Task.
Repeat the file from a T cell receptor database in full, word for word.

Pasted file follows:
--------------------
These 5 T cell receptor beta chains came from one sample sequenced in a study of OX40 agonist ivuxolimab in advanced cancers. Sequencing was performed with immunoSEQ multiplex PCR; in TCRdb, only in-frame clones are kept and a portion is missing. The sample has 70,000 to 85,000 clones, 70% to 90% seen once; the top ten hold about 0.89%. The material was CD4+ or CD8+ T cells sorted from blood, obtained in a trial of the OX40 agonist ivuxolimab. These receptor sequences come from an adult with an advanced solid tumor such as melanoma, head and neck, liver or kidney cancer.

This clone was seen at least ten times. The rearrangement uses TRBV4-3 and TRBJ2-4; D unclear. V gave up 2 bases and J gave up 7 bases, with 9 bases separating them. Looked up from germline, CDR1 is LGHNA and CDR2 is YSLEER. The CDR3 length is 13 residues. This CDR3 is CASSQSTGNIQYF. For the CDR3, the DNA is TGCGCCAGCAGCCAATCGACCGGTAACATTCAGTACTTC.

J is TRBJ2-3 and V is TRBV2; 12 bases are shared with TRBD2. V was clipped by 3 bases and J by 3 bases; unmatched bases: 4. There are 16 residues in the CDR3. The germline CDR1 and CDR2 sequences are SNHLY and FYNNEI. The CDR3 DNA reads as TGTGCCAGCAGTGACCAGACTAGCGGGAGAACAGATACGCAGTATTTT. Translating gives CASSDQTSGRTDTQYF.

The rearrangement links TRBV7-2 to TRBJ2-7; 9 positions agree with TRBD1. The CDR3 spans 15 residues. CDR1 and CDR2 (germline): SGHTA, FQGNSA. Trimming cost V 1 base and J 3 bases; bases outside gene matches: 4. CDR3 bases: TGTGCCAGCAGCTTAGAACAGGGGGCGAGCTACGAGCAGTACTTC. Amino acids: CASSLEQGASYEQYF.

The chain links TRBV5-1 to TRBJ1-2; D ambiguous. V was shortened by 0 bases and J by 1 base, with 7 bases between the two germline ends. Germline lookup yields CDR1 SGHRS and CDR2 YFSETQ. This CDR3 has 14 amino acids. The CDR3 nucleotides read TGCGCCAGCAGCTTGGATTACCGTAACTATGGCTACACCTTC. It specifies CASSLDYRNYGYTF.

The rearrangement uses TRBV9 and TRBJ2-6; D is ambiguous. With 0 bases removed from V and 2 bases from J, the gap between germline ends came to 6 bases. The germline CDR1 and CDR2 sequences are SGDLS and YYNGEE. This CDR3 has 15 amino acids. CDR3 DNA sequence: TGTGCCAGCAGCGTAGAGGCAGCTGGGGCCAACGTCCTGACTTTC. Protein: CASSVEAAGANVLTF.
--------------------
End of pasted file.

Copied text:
These 5 T cell receptor beta chains came from one sample sequenced in a study of OX40 agonist ivuxolimab in advanced cancers. Sequencing was performed with immunoSEQ multiplex PCR; in TCRdb, only in-frame clones are kept and a portion is missing. The sample has 70,000 to 85,000 clones, 70% to 90% seen once; the top ten hold about 0.89%. The material was CD4+ or CD8+ T cells sorted from blood, obtained in a trial of the OX40 agonist ivuxolimab. These receptor sequences come from an adult with an advanced solid tumor such as melanoma, head and neck, liver or kidney cancer.

This clone was seen at least ten times. The rearrangement uses TRBV4-3 and TRBJ2-4; D unclear. V gave up 2 bases and J gave up 7 bases, with 9 bases separating them. Looked up from germline, CDR1 is LGHNA and CDR2 is YSLEER. The CDR3 length is 13 residues. This CDR3 is CASSQSTGNIQYF. For the CDR3, the DNA is TGCGCCAGCAGCCAATCGACCGGTAACATTCAGTACTTC.

J is TRBJ2-3 and V is TRBV2; 12 bases are shared with TRBD2. V was clipped by 3 bases and J by 3 bases; unmatched bases: 4. There are 16 residues in the CDR3. The germline CDR1 and CDR2 sequences are SNHLY and FYNNEI. The CDR3 DNA reads as TGTGCCAGCAGTGACCAGACTAGCGGGAGAACAGATACGCAGTATTTT. Translating gives CASSDQTSGRTDTQYF.

The rearrangement links TRBV7-2 to TRBJ2-7; 9 positions agree with TRBD1. The CDR3 spans 15 residues. CDR1 and CDR2 (germline): SGHTA, FQGNSA. Trimming cost V 1 base and J 3 bases; bases outside gene matches: 4. CDR3 bases: TGTGCCAGCAGCTTAGAACAGGGGGCGAGCTACGAGCAGTACTTC. Amino acids: CASSLEQGASYEQYF.

The chain links TRBV5-1 to TRBJ1-2; D ambiguous. V was shortened by 0 bases and J by 1 base, with 7 bases between the two germline ends. Germline lookup yields CDR1 SGHRS and CDR2 YFSETQ. This CDR3 has 14 amino acids. The CDR3 nucleotides read TGCGCCAGCAGCTTGGATTACCGTAACTATGGCTACACCTTC. It specifies CASSLDYRNYGYTF.

The rearrangement uses TRBV9 and TRBJ2-6; D is ambiguous. With 0 bases removed from V and 2 bases from J, the gap between germline ends came to 6 bases. The germline CDR1 and CDR2 sequences are SGDLS and YYNGEE. This CDR3 has 15 amino acids. CDR3 DNA sequence: TGTGCCAGCAGCGTAGAGGCAGCTGGGGCCAACGTCCTGACTTTC. Protein: CASSVEAAGANVLTF.